Dr. Koblentz is an Associate Professor and Director of the Biodefense Graduate Program at George Mason University’s Schar School of Policy and Government. He also oversees the Virtual Summer Workshop on Pandemics and Global Health Security at the Schar School. Dr. Koblentz is also an Associate Faculty at the Center for Security Policy Studies at George Mason and a member of the Scientist Working Group on Biological and Chemical and Security at the Center for Arms Control and Non-Proliferation in Washington, DC. During 2012-2013, he was a Stanton Nuclear Security Fellow at the Council on Foreign Relations where he conducted research on nuclear proliferation. In 2016, he briefed the United Nations Security Council on the impact of emerging technologies on the threat posed by non-state actors armed with weapons of mass destruction.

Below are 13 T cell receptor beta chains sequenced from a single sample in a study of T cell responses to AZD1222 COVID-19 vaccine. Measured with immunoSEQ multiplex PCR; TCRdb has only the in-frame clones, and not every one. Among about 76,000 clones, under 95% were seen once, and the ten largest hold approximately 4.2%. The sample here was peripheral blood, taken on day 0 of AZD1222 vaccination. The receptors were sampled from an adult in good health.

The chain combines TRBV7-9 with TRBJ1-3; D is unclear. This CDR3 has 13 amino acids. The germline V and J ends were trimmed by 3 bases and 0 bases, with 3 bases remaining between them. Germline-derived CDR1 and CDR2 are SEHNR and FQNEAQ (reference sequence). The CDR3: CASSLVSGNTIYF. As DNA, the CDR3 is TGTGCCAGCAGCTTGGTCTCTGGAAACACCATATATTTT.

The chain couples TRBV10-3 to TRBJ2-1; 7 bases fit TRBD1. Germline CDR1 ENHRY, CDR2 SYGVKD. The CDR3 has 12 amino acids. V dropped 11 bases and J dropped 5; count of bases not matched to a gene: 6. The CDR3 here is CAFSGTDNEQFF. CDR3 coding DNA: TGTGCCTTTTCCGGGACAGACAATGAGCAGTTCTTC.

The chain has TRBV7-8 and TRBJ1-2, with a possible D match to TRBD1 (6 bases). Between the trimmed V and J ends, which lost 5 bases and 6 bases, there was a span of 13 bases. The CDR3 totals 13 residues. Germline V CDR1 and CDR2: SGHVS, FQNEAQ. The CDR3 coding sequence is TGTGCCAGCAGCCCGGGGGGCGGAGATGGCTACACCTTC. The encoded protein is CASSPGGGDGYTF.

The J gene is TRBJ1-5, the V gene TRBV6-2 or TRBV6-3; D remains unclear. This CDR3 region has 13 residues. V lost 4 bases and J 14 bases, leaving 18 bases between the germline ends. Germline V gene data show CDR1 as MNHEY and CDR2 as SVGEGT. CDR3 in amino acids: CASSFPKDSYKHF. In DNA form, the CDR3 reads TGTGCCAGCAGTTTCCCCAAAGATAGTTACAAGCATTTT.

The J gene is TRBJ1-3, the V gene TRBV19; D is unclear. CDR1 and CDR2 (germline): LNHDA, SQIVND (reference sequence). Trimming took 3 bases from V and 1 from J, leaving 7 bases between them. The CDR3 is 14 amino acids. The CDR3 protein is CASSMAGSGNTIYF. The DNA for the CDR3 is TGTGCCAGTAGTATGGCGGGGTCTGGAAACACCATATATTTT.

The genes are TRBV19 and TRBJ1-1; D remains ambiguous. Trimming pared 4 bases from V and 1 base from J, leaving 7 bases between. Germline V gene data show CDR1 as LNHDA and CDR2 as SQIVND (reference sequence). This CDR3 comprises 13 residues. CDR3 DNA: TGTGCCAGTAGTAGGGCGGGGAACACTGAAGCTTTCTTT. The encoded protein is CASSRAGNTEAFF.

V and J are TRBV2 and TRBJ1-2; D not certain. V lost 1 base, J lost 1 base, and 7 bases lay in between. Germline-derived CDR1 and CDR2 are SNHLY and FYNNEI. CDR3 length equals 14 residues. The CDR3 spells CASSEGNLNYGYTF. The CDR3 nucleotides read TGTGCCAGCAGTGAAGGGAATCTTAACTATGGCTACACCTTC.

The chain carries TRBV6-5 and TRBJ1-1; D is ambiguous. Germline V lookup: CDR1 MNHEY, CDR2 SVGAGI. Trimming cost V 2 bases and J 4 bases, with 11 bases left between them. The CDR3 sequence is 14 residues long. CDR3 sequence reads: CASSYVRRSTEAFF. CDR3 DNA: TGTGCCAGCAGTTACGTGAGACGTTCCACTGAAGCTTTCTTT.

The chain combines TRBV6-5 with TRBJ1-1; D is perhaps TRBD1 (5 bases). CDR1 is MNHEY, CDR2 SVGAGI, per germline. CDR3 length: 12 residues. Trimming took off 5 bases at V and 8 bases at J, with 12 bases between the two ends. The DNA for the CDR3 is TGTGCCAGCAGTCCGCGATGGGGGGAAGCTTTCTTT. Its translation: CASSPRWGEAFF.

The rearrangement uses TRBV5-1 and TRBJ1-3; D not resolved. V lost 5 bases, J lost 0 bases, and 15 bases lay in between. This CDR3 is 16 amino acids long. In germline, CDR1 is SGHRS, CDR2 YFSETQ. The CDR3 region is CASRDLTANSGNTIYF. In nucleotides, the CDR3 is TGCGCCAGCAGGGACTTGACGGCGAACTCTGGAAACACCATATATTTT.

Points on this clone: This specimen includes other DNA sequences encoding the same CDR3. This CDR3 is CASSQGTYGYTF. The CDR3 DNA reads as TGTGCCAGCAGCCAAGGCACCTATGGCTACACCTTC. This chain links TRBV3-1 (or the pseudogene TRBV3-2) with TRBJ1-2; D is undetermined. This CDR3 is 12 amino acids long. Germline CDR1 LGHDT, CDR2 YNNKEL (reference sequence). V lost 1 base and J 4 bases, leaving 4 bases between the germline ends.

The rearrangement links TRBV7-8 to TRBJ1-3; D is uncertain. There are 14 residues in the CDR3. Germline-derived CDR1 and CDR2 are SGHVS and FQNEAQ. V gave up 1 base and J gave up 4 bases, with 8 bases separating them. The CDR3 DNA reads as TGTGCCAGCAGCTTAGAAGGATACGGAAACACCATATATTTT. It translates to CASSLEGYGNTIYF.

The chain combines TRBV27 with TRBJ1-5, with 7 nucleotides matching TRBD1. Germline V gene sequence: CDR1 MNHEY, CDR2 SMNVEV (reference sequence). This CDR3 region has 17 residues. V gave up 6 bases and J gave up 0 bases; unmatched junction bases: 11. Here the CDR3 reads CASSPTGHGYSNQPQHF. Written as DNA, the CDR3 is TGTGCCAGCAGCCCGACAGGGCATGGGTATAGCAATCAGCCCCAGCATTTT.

His presentation revolved around two challenges that are confronting Global Biosecurity: these are genome editing and the rise of BSL-4 Laboratories. Dr. Koblentz emphasized that these two challenges will grow as he expects that genome editing will expand and develop even further.

Dr. Koblentz presented a brief context about why genome editing is an important key breakthrough. He stated that if we can control DNA we can also manipulate it and can cause profound implications across different areas.

He also discussed about how CRISPR works and emphasized that CRISPR is the recently used method in conducting genome editing and by far the most easily used and widely adopted method around the world.

Dr. Koblentz mentioned that CRISPR has evolved into a versatile platform capable of performing many functions that is easily customizable and can be tailored to different types of action within a cell. The analogy of a Swiss Army knife is frequently invoked to illustrate the adaptability of CRISPR. With this tool being as modular, it helps biologist to conduct large scale experiments much easier than previously possible to perform multiple edits of genome at one time.